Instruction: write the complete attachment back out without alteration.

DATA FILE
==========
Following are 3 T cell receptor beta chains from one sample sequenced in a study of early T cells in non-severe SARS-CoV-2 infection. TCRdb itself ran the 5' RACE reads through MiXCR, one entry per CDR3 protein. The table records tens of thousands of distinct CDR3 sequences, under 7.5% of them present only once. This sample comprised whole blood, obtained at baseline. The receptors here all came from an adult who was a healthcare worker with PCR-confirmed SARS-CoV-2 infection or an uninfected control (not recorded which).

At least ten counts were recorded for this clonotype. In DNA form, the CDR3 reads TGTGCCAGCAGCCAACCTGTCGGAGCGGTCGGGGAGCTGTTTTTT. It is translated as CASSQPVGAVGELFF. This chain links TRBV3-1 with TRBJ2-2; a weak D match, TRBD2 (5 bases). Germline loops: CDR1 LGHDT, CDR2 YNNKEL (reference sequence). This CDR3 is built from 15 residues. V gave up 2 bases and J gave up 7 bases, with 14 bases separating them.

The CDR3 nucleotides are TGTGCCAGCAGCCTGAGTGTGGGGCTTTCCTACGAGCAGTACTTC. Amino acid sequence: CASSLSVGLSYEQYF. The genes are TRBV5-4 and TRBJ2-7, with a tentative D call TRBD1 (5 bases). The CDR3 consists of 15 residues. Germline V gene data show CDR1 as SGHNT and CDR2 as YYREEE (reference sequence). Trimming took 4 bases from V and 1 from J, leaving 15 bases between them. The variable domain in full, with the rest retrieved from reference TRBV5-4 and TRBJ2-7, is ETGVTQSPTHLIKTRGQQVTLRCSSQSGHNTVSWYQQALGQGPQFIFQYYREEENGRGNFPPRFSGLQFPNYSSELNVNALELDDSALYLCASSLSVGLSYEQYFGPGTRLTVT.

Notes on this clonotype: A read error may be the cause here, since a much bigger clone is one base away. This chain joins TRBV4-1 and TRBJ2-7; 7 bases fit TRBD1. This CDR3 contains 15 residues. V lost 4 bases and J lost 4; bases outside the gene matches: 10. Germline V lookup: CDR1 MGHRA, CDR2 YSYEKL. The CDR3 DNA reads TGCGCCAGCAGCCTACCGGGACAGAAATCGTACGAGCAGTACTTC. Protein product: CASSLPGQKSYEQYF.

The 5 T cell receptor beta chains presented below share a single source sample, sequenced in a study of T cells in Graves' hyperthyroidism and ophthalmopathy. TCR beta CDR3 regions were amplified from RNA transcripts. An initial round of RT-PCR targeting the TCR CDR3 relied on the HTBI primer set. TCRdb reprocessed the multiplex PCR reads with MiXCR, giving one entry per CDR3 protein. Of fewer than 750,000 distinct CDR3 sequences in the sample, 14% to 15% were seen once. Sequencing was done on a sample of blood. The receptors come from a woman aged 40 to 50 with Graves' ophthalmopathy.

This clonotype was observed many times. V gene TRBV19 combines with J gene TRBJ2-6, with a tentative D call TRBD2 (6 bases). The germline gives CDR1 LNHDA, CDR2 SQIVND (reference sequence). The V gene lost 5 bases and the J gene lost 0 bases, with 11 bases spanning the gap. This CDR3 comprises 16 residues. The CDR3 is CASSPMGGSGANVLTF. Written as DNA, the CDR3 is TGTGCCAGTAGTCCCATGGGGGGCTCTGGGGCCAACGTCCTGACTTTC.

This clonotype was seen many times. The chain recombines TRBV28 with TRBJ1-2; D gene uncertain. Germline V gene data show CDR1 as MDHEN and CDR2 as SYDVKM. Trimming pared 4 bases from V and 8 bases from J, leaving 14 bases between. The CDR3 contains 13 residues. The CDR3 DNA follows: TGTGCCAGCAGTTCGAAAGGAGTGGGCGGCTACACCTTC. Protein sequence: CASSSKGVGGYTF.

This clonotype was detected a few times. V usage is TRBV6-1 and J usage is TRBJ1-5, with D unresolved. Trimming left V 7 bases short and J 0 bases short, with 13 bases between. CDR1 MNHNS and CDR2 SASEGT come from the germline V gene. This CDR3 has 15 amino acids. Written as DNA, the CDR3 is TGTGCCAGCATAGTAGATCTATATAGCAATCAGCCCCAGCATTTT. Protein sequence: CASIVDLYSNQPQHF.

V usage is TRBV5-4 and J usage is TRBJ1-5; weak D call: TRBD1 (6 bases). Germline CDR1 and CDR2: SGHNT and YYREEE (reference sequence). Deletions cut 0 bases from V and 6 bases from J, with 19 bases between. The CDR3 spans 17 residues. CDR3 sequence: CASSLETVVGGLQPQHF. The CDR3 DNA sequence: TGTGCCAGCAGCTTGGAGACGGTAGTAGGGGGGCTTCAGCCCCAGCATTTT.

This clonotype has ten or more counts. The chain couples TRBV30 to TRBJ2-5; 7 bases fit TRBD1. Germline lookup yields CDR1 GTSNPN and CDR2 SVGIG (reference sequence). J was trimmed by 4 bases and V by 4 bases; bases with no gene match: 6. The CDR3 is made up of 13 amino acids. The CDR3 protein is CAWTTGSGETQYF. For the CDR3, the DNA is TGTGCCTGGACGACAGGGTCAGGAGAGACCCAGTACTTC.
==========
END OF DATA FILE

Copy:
Following are 3 T cell receptor beta chains from one sample sequenced in a study of early T cells in non-severe SARS-CoV-2 infection. TCRdb itself ran the 5' RACE reads through MiXCR, one entry per CDR3 protein. The table records tens of thousands of distinct CDR3 sequences, under 7.5% of them present only once. This sample comprised whole blood, obtained at baseline. The receptors here all came from an adult who was a healthcare worker with PCR-confirmed SARS-CoV-2 infection or an uninfected control (not recorded which).

At least ten counts were recorded for this clonotype. In DNA form, the CDR3 reads TGTGCCAGCAGCCAACCTGTCGGAGCGGTCGGGGAGCTGTTTTTT. It is translated as CASSQPVGAVGELFF. This chain links TRBV3-1 with TRBJ2-2; a weak D match, TRBD2 (5 bases). Germline loops: CDR1 LGHDT, CDR2 YNNKEL (reference sequence). This CDR3 is built from 15 residues. V gave up 2 bases and J gave up 7 bases, with 14 bases separating them.

The CDR3 nucleotides are TGTGCCAGCAGCCTGAGTGTGGGGCTTTCCTACGAGCAGTACTTC. Amino acid sequence: CASSLSVGLSYEQYF. The genes are TRBV5-4 and TRBJ2-7, with a tentative D call TRBD1 (5 bases). The CDR3 consists of 15 residues. Germline V gene data show CDR1 as SGHNT and CDR2 as YYREEE (reference sequence). Trimming took 4 bases from V and 1 from J, leaving 15 bases between them. The variable domain in full, with the rest retrieved from reference TRBV5-4 and TRBJ2-7, is ETGVTQSPTHLIKTRGQQVTLRCSSQSGHNTVSWYQQALGQGPQFIFQYYREEENGRGNFPPRFSGLQFPNYSSELNVNALELDDSALYLCASSLSVGLSYEQYFGPGTRLTVT.

Notes on this clonotype: A read error may be the cause here, since a much bigger clone is one base away. This chain joins TRBV4-1 and TRBJ2-7; 7 bases fit TRBD1. This CDR3 contains 15 residues. V lost 4 bases and J lost 4; bases outside the gene matches: 10. Germline V lookup: CDR1 MGHRA, CDR2 YSYEKL. The CDR3 DNA reads TGCGCCAGCAGCCTACCGGGACAGAAATCGTACGAGCAGTACTTC. Protein product: CASSLPGQKSYEQYF.

The 5 T cell receptor beta chains presented below share a single source sample, sequenced in a study of T cells in Graves' hyperthyroidism and ophthalmopathy. TCR beta CDR3 regions were amplified from RNA transcripts. An initial round of RT-PCR targeting the TCR CDR3 relied on the HTBI primer set. TCRdb reprocessed the multiplex PCR reads with MiXCR, giving one entry per CDR3 protein. Of fewer than 750,000 distinct CDR3 sequences in the sample, 14% to 15% were seen once. Sequencing was done on a sample of blood. The receptors come from a woman aged 40 to 50 with Graves' ophthalmopathy.

This clonotype was observed many times. V gene TRBV19 combines with J gene TRBJ2-6, with a tentative D call TRBD2 (6 bases). The germline gives CDR1 LNHDA, CDR2 SQIVND (reference sequence). The V gene lost 5 bases and the J gene lost 0 bases, with 11 bases spanning the gap. This CDR3 comprises 16 residues. The CDR3 is CASSPMGGSGANVLTF. Written as DNA, the CDR3 is TGTGCCAGTAGTCCCATGGGGGGCTCTGGGGCCAACGTCCTGACTTTC.

This clonotype was seen many times. The chain recombines TRBV28 with TRBJ1-2; D gene uncertain. Germline V gene data show CDR1 as MDHEN and CDR2 as SYDVKM. Trimming pared 4 bases from V and 8 bases from J, leaving 14 bases between. The CDR3 contains 13 residues. The CDR3 DNA follows: TGTGCCAGCAGTTCGAAAGGAGTGGGCGGCTACACCTTC. Protein sequence: CASSSKGVGGYTF.

This clonotype was detected a few times. V usage is TRBV6-1 and J usage is TRBJ1-5, with D unresolved. Trimming left V 7 bases short and J 0 bases short, with 13 bases between. CDR1 MNHNS and CDR2 SASEGT come from the germline V gene. This CDR3 has 15 amino acids. Written as DNA, the CDR3 is TGTGCCAGCATAGTAGATCTATATAGCAATCAGCCCCAGCATTTT. Protein sequence: CASIVDLYSNQPQHF.

V usage is TRBV5-4 and J usage is TRBJ1-5; weak D call: TRBD1 (6 bases). Germline CDR1 and CDR2: SGHNT and YYREEE (reference sequence). Deletions cut 0 bases from V and 6 bases from J, with 19 bases between. The CDR3 spans 17 residues. CDR3 sequence: CASSLETVVGGLQPQHF. The CDR3 DNA sequence: TGTGCCAGCAGCTTGGAGACGGTAGTAGGGGGGCTTCAGCCCCAGCATTTT.

This clonotype has ten or more counts. The chain couples TRBV30 to TRBJ2-5; 7 bases fit TRBD1. Germline lookup yields CDR1 GTSNPN and CDR2 SVGIG (reference sequence). J was trimmed by 4 bases and V by 4 bases; bases with no gene match: 6. The CDR3 is made up of 13 amino acids. The CDR3 protein is CAWTTGSGETQYF. For the CDR3, the DNA is TGTGCCTGGACGACAGGGTCAGGAGAGACCCAGTACTTC.